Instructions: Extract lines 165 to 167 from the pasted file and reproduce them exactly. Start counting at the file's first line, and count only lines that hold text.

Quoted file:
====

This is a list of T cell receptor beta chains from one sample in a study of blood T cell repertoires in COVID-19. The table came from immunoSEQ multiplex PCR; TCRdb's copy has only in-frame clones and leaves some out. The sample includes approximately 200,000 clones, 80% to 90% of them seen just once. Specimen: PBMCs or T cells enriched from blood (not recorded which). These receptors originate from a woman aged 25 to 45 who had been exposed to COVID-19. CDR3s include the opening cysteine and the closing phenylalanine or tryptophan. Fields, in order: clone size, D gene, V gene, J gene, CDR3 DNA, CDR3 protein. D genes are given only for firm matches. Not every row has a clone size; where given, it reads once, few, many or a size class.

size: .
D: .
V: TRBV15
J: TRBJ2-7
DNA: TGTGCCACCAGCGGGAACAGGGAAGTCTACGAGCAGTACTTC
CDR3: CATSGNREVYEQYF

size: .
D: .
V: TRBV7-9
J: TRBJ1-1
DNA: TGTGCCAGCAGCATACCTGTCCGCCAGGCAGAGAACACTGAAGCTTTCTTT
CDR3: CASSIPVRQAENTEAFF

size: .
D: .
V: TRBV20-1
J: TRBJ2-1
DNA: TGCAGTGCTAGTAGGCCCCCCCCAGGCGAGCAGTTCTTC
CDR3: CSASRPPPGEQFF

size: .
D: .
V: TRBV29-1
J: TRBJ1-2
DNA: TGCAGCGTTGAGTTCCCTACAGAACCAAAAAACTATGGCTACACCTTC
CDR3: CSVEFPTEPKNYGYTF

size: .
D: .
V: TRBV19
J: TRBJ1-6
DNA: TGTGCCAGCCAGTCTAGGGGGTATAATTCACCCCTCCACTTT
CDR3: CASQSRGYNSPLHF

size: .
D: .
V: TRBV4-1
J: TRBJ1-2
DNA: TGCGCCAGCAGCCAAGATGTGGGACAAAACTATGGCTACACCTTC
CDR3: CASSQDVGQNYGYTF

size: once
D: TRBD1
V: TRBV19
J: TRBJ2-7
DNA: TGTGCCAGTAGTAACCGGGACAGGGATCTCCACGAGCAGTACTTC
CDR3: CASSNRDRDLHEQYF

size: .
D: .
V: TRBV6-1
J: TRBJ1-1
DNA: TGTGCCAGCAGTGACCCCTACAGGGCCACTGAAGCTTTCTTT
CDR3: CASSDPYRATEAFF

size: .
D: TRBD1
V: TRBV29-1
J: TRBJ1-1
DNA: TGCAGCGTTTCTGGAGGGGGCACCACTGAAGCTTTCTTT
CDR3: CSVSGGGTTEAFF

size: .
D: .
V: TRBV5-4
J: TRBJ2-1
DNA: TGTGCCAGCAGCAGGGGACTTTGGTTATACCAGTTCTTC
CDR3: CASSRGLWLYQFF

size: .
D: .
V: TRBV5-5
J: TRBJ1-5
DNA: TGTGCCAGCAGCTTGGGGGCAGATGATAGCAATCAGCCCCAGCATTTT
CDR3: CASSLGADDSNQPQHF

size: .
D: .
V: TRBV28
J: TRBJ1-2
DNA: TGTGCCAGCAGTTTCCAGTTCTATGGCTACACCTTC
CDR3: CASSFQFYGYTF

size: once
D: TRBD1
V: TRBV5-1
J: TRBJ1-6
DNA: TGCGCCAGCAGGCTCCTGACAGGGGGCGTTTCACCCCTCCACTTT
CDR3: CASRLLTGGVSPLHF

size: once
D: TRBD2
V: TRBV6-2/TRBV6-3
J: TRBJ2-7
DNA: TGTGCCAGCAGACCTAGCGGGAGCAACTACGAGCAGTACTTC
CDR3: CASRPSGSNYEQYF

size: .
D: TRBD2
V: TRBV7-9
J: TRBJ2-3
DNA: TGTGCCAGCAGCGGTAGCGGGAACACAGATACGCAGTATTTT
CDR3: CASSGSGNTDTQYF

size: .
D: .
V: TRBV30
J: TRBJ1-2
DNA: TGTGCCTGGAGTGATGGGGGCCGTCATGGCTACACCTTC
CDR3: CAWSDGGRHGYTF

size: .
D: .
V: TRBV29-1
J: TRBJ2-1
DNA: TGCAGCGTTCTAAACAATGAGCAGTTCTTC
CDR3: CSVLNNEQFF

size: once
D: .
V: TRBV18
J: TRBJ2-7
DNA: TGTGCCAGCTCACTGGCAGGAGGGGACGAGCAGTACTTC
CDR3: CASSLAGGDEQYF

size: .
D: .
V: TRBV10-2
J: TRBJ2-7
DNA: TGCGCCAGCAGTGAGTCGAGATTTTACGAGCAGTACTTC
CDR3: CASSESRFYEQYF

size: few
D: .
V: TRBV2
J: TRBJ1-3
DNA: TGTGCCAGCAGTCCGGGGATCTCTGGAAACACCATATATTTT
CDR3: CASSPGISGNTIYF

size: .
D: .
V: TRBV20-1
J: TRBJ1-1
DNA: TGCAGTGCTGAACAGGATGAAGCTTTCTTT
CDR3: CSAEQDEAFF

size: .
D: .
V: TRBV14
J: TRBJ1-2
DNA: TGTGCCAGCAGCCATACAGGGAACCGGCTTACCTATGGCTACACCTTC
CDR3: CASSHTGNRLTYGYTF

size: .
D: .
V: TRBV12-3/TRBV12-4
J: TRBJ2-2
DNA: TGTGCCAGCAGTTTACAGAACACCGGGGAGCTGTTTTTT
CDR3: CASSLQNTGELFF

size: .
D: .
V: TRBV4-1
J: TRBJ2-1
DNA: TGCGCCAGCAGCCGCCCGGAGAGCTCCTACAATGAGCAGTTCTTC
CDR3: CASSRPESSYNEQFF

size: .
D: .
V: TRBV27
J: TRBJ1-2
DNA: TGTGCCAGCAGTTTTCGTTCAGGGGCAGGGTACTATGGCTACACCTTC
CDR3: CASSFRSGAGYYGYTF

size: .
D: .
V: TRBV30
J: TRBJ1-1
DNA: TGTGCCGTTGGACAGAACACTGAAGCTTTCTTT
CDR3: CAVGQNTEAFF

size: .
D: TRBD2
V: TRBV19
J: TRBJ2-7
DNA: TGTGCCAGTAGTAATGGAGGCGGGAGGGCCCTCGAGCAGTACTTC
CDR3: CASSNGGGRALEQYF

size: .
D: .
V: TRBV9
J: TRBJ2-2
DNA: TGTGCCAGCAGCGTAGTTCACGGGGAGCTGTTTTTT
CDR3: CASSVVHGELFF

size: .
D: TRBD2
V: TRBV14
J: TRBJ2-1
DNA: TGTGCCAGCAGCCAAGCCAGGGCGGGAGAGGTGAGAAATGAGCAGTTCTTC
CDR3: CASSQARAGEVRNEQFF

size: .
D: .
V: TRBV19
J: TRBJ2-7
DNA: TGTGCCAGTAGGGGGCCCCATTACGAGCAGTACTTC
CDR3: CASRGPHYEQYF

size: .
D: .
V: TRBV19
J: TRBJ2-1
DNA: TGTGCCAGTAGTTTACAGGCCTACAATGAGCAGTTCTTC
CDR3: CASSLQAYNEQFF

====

D: .
V: TRBV9
J: TRBJ2-2